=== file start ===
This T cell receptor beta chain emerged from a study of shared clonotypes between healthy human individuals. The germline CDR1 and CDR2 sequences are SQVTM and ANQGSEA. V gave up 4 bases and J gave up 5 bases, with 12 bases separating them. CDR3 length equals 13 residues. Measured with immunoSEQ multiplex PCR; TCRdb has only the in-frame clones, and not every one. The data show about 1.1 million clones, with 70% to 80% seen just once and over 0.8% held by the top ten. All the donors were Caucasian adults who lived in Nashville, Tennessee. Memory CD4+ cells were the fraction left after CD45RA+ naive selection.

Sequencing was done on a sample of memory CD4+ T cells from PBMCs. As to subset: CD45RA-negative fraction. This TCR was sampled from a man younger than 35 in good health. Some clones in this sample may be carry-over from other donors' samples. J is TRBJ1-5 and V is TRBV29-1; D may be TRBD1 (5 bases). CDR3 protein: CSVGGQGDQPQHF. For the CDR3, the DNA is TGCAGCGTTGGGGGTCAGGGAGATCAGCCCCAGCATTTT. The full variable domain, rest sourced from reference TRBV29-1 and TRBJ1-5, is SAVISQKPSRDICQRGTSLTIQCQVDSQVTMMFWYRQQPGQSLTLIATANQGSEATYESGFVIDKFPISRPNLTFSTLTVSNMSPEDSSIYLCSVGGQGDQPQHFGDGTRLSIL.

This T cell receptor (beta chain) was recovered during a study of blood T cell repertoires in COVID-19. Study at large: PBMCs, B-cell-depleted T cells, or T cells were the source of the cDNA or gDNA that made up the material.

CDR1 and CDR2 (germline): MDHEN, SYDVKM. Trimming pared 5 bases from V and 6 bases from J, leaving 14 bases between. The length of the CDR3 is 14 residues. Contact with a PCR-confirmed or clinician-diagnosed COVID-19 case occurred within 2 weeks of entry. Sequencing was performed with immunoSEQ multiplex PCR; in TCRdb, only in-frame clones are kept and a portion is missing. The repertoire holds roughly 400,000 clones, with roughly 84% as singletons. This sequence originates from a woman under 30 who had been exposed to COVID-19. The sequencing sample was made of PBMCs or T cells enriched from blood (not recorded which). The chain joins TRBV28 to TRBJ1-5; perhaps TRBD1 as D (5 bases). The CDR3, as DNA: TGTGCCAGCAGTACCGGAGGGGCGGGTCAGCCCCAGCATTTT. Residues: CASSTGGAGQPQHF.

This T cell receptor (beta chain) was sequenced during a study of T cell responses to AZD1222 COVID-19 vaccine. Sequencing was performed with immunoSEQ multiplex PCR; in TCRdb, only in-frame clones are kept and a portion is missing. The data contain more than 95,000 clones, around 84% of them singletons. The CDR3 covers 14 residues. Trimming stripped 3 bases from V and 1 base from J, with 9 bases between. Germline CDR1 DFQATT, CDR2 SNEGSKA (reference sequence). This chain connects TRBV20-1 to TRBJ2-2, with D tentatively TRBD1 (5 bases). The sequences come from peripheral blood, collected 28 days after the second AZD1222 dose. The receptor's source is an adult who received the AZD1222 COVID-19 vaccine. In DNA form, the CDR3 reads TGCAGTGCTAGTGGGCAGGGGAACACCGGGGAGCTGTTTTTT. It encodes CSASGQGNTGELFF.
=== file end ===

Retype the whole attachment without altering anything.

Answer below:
This T cell receptor beta chain emerged from a study of shared clonotypes between healthy human individuals. The germline CDR1 and CDR2 sequences are SQVTM and ANQGSEA. V gave up 4 bases and J gave up 5 bases, with 12 bases separating them. CDR3 length equals 13 residues. Measured with immunoSEQ multiplex PCR; TCRdb has only the in-frame clones, and not every one. The data show about 1.1 million clones, with 70% to 80% seen just once and over 0.8% held by the top ten. All the donors were Caucasian adults who lived in Nashville, Tennessee. Memory CD4+ cells were the fraction left after CD45RA+ naive selection.

Sequencing was done on a sample of memory CD4+ T cells from PBMCs. As to subset: CD45RA-negative fraction. This TCR was sampled from a man younger than 35 in good health. Some clones in this sample may be carry-over from other donors' samples. J is TRBJ1-5 and V is TRBV29-1; D may be TRBD1 (5 bases). CDR3 protein: CSVGGQGDQPQHF. For the CDR3, the DNA is TGCAGCGTTGGGGGTCAGGGAGATCAGCCCCAGCATTTT. The full variable domain, rest sourced from reference TRBV29-1 and TRBJ1-5, is SAVISQKPSRDICQRGTSLTIQCQVDSQVTMMFWYRQQPGQSLTLIATANQGSEATYESGFVIDKFPISRPNLTFSTLTVSNMSPEDSSIYLCSVGGQGDQPQHFGDGTRLSIL.

This T cell receptor (beta chain) was recovered during a study of blood T cell repertoires in COVID-19. Study at large: PBMCs, B-cell-depleted T cells, or T cells were the source of the cDNA or gDNA that made up the material.

CDR1 and CDR2 (germline): MDHEN, SYDVKM. Trimming pared 5 bases from V and 6 bases from J, leaving 14 bases between. The length of the CDR3 is 14 residues. Contact with a PCR-confirmed or clinician-diagnosed COVID-19 case occurred within 2 weeks of entry. Sequencing was performed with immunoSEQ multiplex PCR; in TCRdb, only in-frame clones are kept and a portion is missing. The repertoire holds roughly 400,000 clones, with roughly 84% as singletons. This sequence originates from a woman under 30 who had been exposed to COVID-19. The sequencing sample was made of PBMCs or T cells enriched from blood (not recorded which). The chain joins TRBV28 to TRBJ1-5; perhaps TRBD1 as D (5 bases). The CDR3, as DNA: TGTGCCAGCAGTACCGGAGGGGCGGGTCAGCCCCAGCATTTT. Residues: CASSTGGAGQPQHF.

This T cell receptor (beta chain) was sequenced during a study of T cell responses to AZD1222 COVID-19 vaccine. Sequencing was performed with immunoSEQ multiplex PCR; in TCRdb, only in-frame clones are kept and a portion is missing. The data contain more than 95,000 clones, around 84% of them singletons. The CDR3 covers 14 residues. Trimming stripped 3 bases from V and 1 base from J, with 9 bases between. Germline CDR1 DFQATT, CDR2 SNEGSKA (reference sequence). This chain connects TRBV20-1 to TRBJ2-2, with D tentatively TRBD1 (5 bases). The sequences come from peripheral blood, collected 28 days after the second AZD1222 dose. The receptor's source is an adult who received the AZD1222 COVID-19 vaccine. In DNA form, the CDR3 reads TGCAGTGCTAGTGGGCAGGGGAACACCGGGGAGCTGTTTTTT. It encodes CSASGQGNTGELFF.